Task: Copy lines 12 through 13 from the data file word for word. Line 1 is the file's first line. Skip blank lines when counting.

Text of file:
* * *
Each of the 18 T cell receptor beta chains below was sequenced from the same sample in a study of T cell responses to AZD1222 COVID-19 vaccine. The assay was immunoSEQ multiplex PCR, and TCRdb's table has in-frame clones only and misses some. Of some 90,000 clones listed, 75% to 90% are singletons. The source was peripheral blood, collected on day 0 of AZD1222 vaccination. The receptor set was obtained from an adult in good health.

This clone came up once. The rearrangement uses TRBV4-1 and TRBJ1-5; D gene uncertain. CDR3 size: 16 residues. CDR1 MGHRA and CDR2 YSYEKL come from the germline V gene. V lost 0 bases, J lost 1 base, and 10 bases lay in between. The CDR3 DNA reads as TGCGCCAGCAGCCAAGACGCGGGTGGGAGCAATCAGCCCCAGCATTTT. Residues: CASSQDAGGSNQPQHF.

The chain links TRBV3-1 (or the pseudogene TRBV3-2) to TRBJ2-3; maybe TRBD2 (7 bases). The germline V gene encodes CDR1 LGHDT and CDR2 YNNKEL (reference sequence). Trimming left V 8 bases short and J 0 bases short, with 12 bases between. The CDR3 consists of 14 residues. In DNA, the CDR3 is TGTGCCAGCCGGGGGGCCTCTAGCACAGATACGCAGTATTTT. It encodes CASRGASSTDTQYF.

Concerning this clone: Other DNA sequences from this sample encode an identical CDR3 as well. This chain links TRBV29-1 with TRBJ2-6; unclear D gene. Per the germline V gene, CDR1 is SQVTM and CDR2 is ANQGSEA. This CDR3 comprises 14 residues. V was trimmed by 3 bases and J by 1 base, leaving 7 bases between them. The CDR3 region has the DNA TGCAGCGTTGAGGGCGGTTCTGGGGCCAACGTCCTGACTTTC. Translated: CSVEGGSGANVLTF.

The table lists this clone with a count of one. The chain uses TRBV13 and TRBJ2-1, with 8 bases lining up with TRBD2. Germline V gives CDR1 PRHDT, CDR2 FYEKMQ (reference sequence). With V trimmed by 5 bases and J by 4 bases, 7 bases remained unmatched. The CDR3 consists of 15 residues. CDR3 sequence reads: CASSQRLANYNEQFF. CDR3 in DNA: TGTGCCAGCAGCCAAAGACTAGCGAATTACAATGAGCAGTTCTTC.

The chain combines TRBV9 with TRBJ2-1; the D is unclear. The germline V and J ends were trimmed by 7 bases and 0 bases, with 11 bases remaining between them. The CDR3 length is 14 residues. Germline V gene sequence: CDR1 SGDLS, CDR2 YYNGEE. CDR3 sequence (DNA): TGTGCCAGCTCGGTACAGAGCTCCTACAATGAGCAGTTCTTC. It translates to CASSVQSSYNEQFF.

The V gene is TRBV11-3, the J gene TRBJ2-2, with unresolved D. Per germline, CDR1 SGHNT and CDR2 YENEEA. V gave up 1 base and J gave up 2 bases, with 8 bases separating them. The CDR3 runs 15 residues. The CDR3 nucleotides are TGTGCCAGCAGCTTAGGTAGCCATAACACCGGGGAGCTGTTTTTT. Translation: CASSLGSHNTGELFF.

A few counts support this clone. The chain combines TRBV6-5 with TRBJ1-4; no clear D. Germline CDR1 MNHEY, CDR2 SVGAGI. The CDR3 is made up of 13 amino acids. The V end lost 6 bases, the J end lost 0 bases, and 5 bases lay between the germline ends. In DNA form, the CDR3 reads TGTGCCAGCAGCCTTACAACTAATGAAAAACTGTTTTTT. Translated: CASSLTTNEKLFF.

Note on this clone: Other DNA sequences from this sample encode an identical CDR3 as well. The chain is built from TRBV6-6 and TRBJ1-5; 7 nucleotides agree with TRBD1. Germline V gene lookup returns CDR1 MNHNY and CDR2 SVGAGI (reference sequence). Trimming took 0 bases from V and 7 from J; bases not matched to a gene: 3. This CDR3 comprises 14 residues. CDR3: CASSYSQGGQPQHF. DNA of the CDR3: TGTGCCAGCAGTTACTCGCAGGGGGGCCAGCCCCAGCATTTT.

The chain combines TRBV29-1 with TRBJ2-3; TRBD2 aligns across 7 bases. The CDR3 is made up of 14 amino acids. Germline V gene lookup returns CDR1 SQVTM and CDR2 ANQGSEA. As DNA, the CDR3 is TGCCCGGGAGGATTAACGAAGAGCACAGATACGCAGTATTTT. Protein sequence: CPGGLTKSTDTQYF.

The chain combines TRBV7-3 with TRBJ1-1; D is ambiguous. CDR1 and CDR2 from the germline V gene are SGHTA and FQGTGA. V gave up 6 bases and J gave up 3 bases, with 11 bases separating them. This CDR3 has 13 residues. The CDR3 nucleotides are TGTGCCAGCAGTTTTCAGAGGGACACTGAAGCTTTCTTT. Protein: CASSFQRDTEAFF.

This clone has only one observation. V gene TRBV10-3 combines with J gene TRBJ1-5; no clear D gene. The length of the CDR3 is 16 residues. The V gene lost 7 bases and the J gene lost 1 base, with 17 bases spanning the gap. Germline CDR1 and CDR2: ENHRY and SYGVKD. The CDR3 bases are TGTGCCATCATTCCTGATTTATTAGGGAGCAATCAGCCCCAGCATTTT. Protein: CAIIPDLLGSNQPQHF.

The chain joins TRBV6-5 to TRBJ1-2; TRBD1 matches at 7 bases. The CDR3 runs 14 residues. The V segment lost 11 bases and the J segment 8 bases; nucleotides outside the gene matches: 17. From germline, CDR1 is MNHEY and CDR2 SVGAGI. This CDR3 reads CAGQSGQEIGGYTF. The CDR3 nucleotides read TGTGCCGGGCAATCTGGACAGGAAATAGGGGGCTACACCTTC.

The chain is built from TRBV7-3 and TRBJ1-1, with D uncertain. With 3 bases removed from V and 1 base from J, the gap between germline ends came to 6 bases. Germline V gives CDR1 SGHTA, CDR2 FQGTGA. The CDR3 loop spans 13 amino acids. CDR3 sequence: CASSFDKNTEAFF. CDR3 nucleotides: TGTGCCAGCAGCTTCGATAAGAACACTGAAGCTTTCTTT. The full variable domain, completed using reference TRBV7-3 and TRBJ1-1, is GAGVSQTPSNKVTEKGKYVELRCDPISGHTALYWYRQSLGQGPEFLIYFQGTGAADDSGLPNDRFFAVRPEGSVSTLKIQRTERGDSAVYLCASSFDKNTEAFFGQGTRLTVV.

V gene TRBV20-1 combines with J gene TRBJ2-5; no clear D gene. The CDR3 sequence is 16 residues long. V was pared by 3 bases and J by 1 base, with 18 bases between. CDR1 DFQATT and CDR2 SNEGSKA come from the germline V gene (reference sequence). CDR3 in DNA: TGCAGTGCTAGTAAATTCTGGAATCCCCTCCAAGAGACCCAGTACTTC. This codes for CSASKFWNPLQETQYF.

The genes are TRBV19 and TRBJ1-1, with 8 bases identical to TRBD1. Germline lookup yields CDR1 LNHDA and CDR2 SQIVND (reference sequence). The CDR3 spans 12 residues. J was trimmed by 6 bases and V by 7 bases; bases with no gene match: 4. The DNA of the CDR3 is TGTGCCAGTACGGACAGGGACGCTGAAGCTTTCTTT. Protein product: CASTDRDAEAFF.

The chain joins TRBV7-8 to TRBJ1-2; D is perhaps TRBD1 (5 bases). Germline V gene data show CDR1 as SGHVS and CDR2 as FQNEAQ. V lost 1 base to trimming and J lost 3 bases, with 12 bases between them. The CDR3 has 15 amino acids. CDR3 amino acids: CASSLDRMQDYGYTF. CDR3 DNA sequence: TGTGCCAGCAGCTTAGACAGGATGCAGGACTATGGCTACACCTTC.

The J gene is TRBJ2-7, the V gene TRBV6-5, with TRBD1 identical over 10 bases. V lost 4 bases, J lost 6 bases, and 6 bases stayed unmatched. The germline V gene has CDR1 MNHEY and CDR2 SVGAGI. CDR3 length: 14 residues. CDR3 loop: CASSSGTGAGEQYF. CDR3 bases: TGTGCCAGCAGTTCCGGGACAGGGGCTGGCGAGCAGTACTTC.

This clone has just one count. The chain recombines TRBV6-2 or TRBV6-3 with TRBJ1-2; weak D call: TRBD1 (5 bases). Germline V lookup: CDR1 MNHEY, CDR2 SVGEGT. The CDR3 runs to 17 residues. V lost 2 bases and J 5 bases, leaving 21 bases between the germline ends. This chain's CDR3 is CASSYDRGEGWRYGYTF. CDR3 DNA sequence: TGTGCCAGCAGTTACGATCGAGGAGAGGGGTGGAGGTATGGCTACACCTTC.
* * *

This clone has only one observation. V gene TRBV10-3 combines with J gene TRBJ1-5; no clear D gene. The length of the CDR3 is 16 residues. The V gene lost 7 bases and the J gene lost 1 base, with 17 bases spanning the gap. Germline CDR1 and CDR2: ENHRY and SYGVKD. The CDR3 bases are TGTGCCATCATTCCTGATTTATTAGGGAGCAATCAGCCCCAGCATTTT. Protein: CAIIPDLLGSNQPQHF.

The chain joins TRBV6-5 to TRBJ1-2; TRBD1 matches at 7 bases. The CDR3 runs 14 residues. The V segment lost 11 bases and the J segment 8 bases; nucleotides outside the gene matches: 17. From germline, CDR1 is MNHEY and CDR2 SVGAGI. This CDR3 reads CAGQSGQEIGGYTF. The CDR3 nucleotides read TGTGCCGGGCAATCTGGACAGGAAATAGGGGGCTACACCTTC.